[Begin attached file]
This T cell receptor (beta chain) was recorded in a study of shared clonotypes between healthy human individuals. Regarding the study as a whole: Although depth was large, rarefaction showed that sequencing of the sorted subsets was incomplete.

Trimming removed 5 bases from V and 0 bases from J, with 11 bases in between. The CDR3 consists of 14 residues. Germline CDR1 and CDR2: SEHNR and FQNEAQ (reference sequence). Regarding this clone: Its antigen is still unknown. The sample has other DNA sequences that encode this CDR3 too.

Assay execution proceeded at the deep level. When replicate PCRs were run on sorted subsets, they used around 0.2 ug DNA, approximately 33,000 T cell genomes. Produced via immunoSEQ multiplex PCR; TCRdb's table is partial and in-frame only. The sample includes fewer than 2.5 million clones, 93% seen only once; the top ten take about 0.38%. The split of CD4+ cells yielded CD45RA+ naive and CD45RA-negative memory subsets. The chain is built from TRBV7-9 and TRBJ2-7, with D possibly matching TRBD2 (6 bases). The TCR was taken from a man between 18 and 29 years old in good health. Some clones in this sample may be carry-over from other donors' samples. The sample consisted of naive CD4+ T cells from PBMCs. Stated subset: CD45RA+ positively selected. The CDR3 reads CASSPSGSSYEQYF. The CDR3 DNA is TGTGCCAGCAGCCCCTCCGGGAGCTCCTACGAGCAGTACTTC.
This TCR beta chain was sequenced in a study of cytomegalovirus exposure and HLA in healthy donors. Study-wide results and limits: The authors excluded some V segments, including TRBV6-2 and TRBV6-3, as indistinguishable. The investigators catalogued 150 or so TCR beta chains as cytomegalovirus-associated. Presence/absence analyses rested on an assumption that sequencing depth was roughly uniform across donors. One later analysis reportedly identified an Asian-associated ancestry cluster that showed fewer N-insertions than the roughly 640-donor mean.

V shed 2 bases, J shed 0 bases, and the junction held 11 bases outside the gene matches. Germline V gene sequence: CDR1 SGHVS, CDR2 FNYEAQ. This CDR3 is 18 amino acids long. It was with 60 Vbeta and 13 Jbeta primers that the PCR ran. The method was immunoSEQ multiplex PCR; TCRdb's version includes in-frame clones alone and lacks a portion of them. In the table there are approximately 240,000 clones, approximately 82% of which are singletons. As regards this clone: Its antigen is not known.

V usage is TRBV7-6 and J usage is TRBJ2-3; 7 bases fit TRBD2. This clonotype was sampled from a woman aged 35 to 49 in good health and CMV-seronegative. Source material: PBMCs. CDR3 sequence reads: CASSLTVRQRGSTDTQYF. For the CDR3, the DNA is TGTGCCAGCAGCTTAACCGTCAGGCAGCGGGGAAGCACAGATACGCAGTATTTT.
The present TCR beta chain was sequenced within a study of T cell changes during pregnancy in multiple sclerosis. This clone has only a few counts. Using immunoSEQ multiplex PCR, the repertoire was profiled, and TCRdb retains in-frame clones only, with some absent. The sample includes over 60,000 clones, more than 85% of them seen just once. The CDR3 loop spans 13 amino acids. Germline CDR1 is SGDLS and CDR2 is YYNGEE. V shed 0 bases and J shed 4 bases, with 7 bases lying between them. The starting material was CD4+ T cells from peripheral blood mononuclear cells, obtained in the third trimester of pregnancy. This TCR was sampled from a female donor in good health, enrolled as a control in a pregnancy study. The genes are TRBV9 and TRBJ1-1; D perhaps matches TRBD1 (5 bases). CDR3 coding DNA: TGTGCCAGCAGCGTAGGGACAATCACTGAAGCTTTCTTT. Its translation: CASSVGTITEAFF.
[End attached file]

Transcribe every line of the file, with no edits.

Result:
This T cell receptor (beta chain) was recorded in a study of shared clonotypes between healthy human individuals. Regarding the study as a whole: Although depth was large, rarefaction showed that sequencing of the sorted subsets was incomplete.

Trimming removed 5 bases from V and 0 bases from J, with 11 bases in between. The CDR3 consists of 14 residues. Germline CDR1 and CDR2: SEHNR and FQNEAQ (reference sequence). Regarding this clone: Its antigen is still unknown. The sample has other DNA sequences that encode this CDR3 too.

Assay execution proceeded at the deep level. When replicate PCRs were run on sorted subsets, they used around 0.2 ug DNA, approximately 33,000 T cell genomes. Produced via immunoSEQ multiplex PCR; TCRdb's table is partial and in-frame only. The sample includes fewer than 2.5 million clones, 93% seen only once; the top ten take about 0.38%. The split of CD4+ cells yielded CD45RA+ naive and CD45RA-negative memory subsets. The chain is built from TRBV7-9 and TRBJ2-7, with D possibly matching TRBD2 (6 bases). The TCR was taken from a man between 18 and 29 years old in good health. Some clones in this sample may be carry-over from other donors' samples. The sample consisted of naive CD4+ T cells from PBMCs. Stated subset: CD45RA+ positively selected. The CDR3 reads CASSPSGSSYEQYF. The CDR3 DNA is TGTGCCAGCAGCCCCTCCGGGAGCTCCTACGAGCAGTACTTC.
This TCR beta chain was sequenced in a study of cytomegalovirus exposure and HLA in healthy donors. Study-wide results and limits: The authors excluded some V segments, including TRBV6-2 and TRBV6-3, as indistinguishable. The investigators catalogued 150 or so TCR beta chains as cytomegalovirus-associated. Presence/absence analyses rested on an assumption that sequencing depth was roughly uniform across donors. One later analysis reportedly identified an Asian-associated ancestry cluster that showed fewer N-insertions than the roughly 640-donor mean.

V shed 2 bases, J shed 0 bases, and the junction held 11 bases outside the gene matches. Germline V gene sequence: CDR1 SGHVS, CDR2 FNYEAQ. This CDR3 is 18 amino acids long. It was with 60 Vbeta and 13 Jbeta primers that the PCR ran. The method was immunoSEQ multiplex PCR; TCRdb's version includes in-frame clones alone and lacks a portion of them. In the table there are approximately 240,000 clones, approximately 82% of which are singletons. As regards this clone: Its antigen is not known.

V usage is TRBV7-6 and J usage is TRBJ2-3; 7 bases fit TRBD2. This clonotype was sampled from a woman aged 35 to 49 in good health and CMV-seronegative. Source material: PBMCs. CDR3 sequence reads: CASSLTVRQRGSTDTQYF. For the CDR3, the DNA is TGTGCCAGCAGCTTAACCGTCAGGCAGCGGGGAAGCACAGATACGCAGTATTTT.
The present TCR beta chain was sequenced within a study of T cell changes during pregnancy in multiple sclerosis. This clone has only a few counts. Using immunoSEQ multiplex PCR, the repertoire was profiled, and TCRdb retains in-frame clones only, with some absent. The sample includes over 60,000 clones, more than 85% of them seen just once. The CDR3 loop spans 13 amino acids. Germline CDR1 is SGDLS and CDR2 is YYNGEE. V shed 0 bases and J shed 4 bases, with 7 bases lying between them. The starting material was CD4+ T cells from peripheral blood mononuclear cells, obtained in the third trimester of pregnancy. This TCR was sampled from a female donor in good health, enrolled as a control in a pregnancy study. The genes are TRBV9 and TRBJ1-1; D perhaps matches TRBD1 (5 bases). CDR3 coding DNA: TGTGCCAGCAGCGTAGGGACAATCACTGAAGCTTTCTTT. Its translation: CASSVGTITEAFF.